Not sure who is the outlier.


Yeah, my email usage at age 12-15 was also almost nil and that was in the 90s. Doubt stats at 12-15 correlate well to whether those kids will use email when they hit college.


Agreed, I didn't have much use for email at 15, because I interacted with all my classmates and teachers every day; coordinating things was simple, and all my schoolwork was submitted in person. I primarily used email for asking questions on Linux mailing lists, and even that pretty rarely--15 year old me would probably be pretty shocked at my current level of email traffic.


I'd say it depends. I'm a 30 year old Linux/Windows system engineer, spend too much spare time reading about distributed systems and programming matters, but really only use my phone(Nexus5) the same with the addition of pager duty and the odd boarding pass. The "basics" really. My mate is 7 years younger in the same industry and I don't believe he's snapgrams or instachats. Partner doesn't even want a smartphone because she's afraid she'll lose it. My father uses Facebook way more than I do.


While e-mail may not be perfect, it still seems to be the best medium there is for people who collaborate best via asynchronous communication. The antipattern of using more synchronous media -- the telephone, in particular -- to force quick decisions is obnoxious and I think ultimately counterproductive.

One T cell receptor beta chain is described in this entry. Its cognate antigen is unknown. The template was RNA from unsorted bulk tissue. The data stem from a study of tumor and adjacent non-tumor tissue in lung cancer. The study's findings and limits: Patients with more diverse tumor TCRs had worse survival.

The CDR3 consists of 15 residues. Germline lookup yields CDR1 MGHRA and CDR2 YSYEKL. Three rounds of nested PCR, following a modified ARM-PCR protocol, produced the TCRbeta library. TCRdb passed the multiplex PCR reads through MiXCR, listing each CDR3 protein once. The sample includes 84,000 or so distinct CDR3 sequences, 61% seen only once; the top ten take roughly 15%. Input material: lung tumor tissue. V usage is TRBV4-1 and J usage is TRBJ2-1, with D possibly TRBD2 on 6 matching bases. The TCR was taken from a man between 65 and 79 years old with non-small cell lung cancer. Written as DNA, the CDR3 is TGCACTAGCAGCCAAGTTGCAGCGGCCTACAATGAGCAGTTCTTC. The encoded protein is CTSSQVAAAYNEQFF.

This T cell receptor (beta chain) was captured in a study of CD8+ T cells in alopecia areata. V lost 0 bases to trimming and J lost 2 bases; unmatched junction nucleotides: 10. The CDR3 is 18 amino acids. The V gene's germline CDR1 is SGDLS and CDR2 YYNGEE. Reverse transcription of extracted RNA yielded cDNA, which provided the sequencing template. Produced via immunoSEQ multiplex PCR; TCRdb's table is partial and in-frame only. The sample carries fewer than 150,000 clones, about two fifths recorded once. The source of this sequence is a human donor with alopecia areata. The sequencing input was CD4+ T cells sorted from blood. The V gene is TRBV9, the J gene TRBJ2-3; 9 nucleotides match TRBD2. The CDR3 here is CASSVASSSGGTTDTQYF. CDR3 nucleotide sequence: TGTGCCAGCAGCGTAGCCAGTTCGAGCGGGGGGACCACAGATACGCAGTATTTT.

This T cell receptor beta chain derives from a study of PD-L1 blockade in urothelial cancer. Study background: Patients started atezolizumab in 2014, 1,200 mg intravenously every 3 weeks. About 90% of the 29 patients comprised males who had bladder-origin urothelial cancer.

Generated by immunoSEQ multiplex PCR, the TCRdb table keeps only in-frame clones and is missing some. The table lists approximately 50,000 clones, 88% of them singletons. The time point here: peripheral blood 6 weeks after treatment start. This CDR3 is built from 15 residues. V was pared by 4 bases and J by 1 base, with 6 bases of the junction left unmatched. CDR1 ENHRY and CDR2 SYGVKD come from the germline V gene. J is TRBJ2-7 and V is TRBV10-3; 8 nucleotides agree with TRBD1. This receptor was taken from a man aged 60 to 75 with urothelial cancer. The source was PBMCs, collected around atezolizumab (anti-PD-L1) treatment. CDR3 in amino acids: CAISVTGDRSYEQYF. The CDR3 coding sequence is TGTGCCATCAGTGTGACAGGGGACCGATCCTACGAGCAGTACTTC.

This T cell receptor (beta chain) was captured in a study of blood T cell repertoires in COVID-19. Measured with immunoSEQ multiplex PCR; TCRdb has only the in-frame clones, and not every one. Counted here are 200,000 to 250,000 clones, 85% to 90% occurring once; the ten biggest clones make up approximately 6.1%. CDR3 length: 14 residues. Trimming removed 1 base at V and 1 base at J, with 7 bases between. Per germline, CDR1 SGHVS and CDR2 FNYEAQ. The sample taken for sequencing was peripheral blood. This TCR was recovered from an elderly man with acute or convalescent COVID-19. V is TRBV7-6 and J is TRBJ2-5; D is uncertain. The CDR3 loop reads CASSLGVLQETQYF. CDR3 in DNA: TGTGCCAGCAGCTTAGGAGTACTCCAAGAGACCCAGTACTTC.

This is exactly why I think Talko is so cool. Not quite a replacement for email, but has some good ideas.


When I saw that slide I said to myself "rather, email is for people who have a job". But who knows, maybe that generation will reject email and create some brilliant collaboration tools that are modeled more after the instant messaging model? Was Wave just ahead of it's time?


Email is for people who don't like reliable communication.

Too many blackholes for your message to fall into. Too many spammers, I block 90% of around 100,000 messages a day. Too many servers use unreliable blacklists. No notification anything has gone wrong.


You know I used to keep in touch with people primarily through emails. I don't know when, but recently - most of my communication switched to messaging apps like messenger iMessage and whatsapp. I never thought it would happen. I tripped onto email. Now I realize it's pretty good. I still do pump out emails for more formal writing through and longer messaging, but truth of the matter is with messaging apps I'm in contact with more people with shorter more personalized bursts of information.